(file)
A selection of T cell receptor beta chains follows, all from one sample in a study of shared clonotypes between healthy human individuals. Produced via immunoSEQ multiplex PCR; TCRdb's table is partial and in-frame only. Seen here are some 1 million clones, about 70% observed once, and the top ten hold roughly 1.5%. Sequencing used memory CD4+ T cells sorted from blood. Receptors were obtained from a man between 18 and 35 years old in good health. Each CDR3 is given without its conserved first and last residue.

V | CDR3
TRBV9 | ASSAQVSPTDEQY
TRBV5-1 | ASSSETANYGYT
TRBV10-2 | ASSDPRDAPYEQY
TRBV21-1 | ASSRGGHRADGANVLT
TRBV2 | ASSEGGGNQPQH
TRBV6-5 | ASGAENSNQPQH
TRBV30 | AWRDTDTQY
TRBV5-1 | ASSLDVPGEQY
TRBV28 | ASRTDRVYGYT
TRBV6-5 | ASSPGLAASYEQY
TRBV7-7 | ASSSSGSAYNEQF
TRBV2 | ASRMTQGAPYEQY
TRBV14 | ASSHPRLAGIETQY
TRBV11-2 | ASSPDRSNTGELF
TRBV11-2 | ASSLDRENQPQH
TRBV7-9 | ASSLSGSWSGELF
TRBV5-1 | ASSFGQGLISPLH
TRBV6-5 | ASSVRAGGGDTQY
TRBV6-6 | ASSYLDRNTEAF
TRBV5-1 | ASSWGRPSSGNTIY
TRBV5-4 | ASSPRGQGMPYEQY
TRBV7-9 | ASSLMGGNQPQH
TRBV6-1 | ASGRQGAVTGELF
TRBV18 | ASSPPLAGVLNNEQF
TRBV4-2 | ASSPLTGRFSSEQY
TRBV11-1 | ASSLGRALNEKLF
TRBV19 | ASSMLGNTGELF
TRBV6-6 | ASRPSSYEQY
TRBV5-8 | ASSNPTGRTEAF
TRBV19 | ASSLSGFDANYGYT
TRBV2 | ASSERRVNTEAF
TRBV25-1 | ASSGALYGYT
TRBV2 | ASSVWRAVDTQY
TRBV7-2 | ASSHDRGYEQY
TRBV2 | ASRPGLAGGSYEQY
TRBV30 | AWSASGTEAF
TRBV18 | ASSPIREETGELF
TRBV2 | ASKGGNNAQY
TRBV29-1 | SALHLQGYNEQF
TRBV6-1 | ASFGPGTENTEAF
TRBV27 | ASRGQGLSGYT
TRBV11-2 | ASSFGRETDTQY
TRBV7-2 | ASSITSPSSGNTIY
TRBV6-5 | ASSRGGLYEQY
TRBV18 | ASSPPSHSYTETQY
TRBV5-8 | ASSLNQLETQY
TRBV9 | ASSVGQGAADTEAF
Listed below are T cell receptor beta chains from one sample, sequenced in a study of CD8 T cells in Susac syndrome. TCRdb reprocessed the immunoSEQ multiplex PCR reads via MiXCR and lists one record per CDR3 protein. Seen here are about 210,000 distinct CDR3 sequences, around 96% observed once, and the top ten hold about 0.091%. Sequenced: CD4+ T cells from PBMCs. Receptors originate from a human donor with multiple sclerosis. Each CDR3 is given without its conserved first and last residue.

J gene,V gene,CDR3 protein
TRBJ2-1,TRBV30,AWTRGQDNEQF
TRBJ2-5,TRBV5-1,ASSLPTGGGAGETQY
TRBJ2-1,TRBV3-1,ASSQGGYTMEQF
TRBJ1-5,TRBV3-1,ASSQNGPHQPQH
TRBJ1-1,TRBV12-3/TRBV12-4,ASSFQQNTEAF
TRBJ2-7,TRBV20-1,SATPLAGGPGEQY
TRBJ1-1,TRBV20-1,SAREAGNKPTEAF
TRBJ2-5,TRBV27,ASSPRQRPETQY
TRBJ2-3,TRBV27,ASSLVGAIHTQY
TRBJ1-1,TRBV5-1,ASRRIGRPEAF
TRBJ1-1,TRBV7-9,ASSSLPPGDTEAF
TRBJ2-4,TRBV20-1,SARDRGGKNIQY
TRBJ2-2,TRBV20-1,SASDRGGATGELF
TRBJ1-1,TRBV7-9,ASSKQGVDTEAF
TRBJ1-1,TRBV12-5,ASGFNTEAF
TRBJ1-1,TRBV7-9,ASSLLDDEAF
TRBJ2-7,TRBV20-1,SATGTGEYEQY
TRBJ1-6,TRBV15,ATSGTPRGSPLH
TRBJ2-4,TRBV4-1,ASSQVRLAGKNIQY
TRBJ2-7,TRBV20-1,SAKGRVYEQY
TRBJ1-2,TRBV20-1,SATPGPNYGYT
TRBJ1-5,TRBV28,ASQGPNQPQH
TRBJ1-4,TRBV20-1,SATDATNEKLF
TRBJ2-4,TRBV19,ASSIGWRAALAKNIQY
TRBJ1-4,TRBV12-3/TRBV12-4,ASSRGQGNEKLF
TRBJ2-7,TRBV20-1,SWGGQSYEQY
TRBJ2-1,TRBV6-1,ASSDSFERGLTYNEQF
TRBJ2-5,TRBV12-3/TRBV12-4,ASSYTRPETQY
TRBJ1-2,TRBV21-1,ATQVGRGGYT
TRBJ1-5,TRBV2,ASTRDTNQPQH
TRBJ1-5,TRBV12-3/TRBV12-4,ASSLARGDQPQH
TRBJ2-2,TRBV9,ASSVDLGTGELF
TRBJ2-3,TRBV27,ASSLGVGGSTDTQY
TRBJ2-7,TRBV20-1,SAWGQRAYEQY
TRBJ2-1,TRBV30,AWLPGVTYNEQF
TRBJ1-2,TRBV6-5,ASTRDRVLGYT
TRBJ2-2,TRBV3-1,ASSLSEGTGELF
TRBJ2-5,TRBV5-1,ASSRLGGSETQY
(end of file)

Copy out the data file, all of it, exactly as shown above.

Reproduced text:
A selection of T cell receptor beta chains follows, all from one sample in a study of shared clonotypes between healthy human individuals. Produced via immunoSEQ multiplex PCR; TCRdb's table is partial and in-frame only. Seen here are some 1 million clones, about 70% observed once, and the top ten hold roughly 1.5%. Sequencing used memory CD4+ T cells sorted from blood. Receptors were obtained from a man between 18 and 35 years old in good health. Each CDR3 is given without its conserved first and last residue.

V | CDR3
TRBV9 | ASSAQVSPTDEQY
TRBV5-1 | ASSSETANYGYT
TRBV10-2 | ASSDPRDAPYEQY
TRBV21-1 | ASSRGGHRADGANVLT
TRBV2 | ASSEGGGNQPQH
TRBV6-5 | ASGAENSNQPQH
TRBV30 | AWRDTDTQY
TRBV5-1 | ASSLDVPGEQY
TRBV28 | ASRTDRVYGYT
TRBV6-5 | ASSPGLAASYEQY
TRBV7-7 | ASSSSGSAYNEQF
TRBV2 | ASRMTQGAPYEQY
TRBV14 | ASSHPRLAGIETQY
TRBV11-2 | ASSPDRSNTGELF
TRBV11-2 | ASSLDRENQPQH
TRBV7-9 | ASSLSGSWSGELF
TRBV5-1 | ASSFGQGLISPLH
TRBV6-5 | ASSVRAGGGDTQY
TRBV6-6 | ASSYLDRNTEAF
TRBV5-1 | ASSWGRPSSGNTIY
TRBV5-4 | ASSPRGQGMPYEQY
TRBV7-9 | ASSLMGGNQPQH
TRBV6-1 | ASGRQGAVTGELF
TRBV18 | ASSPPLAGVLNNEQF
TRBV4-2 | ASSPLTGRFSSEQY
TRBV11-1 | ASSLGRALNEKLF
TRBV19 | ASSMLGNTGELF
TRBV6-6 | ASRPSSYEQY
TRBV5-8 | ASSNPTGRTEAF
TRBV19 | ASSLSGFDANYGYT
TRBV2 | ASSERRVNTEAF
TRBV25-1 | ASSGALYGYT
TRBV2 | ASSVWRAVDTQY
TRBV7-2 | ASSHDRGYEQY
TRBV2 | ASRPGLAGGSYEQY
TRBV30 | AWSASGTEAF
TRBV18 | ASSPIREETGELF
TRBV2 | ASKGGNNAQY
TRBV29-1 | SALHLQGYNEQF
TRBV6-1 | ASFGPGTENTEAF
TRBV27 | ASRGQGLSGYT
TRBV11-2 | ASSFGRETDTQY
TRBV7-2 | ASSITSPSSGNTIY
TRBV6-5 | ASSRGGLYEQY
TRBV18 | ASSPPSHSYTETQY
TRBV5-8 | ASSLNQLETQY
TRBV9 | ASSVGQGAADTEAF
Listed below are T cell receptor beta chains from one sample, sequenced in a study of CD8 T cells in Susac syndrome. TCRdb reprocessed the immunoSEQ multiplex PCR reads via MiXCR and lists one record per CDR3 protein. Seen here are about 210,000 distinct CDR3 sequences, around 96% observed once, and the top ten hold about 0.091%. Sequenced: CD4+ T cells from PBMCs. Receptors originate from a human donor with multiple sclerosis. Each CDR3 is given without its conserved first and last residue.

J gene,V gene,CDR3 protein
TRBJ2-1,TRBV30,AWTRGQDNEQF
TRBJ2-5,TRBV5-1,ASSLPTGGGAGETQY
TRBJ2-1,TRBV3-1,ASSQGGYTMEQF
TRBJ1-5,TRBV3-1,ASSQNGPHQPQH
TRBJ1-1,TRBV12-3/TRBV12-4,ASSFQQNTEAF
TRBJ2-7,TRBV20-1,SATPLAGGPGEQY
TRBJ1-1,TRBV20-1,SAREAGNKPTEAF
TRBJ2-5,TRBV27,ASSPRQRPETQY
TRBJ2-3,TRBV27,ASSLVGAIHTQY
TRBJ1-1,TRBV5-1,ASRRIGRPEAF
TRBJ1-1,TRBV7-9,ASSSLPPGDTEAF
TRBJ2-4,TRBV20-1,SARDRGGKNIQY
TRBJ2-2,TRBV20-1,SASDRGGATGELF
TRBJ1-1,TRBV7-9,ASSKQGVDTEAF
TRBJ1-1,TRBV12-5,ASGFNTEAF
TRBJ1-1,TRBV7-9,ASSLLDDEAF
TRBJ2-7,TRBV20-1,SATGTGEYEQY
TRBJ1-6,TRBV15,ATSGTPRGSPLH
TRBJ2-4,TRBV4-1,ASSQVRLAGKNIQY
TRBJ2-7,TRBV20-1,SAKGRVYEQY
TRBJ1-2,TRBV20-1,SATPGPNYGYT
TRBJ1-5,TRBV28,ASQGPNQPQH
TRBJ1-4,TRBV20-1,SATDATNEKLF
TRBJ2-4,TRBV19,ASSIGWRAALAKNIQY
TRBJ1-4,TRBV12-3/TRBV12-4,ASSRGQGNEKLF
TRBJ2-7,TRBV20-1,SWGGQSYEQY
TRBJ2-1,TRBV6-1,ASSDSFERGLTYNEQF
TRBJ2-5,TRBV12-3/TRBV12-4,ASSYTRPETQY
TRBJ1-2,TRBV21-1,ATQVGRGGYT
TRBJ1-5,TRBV2,ASTRDTNQPQH
TRBJ1-5,TRBV12-3/TRBV12-4,ASSLARGDQPQH
TRBJ2-2,TRBV9,ASSVDLGTGELF
TRBJ2-3,TRBV27,ASSLGVGGSTDTQY
TRBJ2-7,TRBV20-1,SAWGQRAYEQY
TRBJ2-1,TRBV30,AWLPGVTYNEQF
TRBJ1-2,TRBV6-5,ASTRDRVLGYT
TRBJ2-2,TRBV3-1,ASSLSEGTGELF
TRBJ2-5,TRBV5-1,ASSRLGGSETQY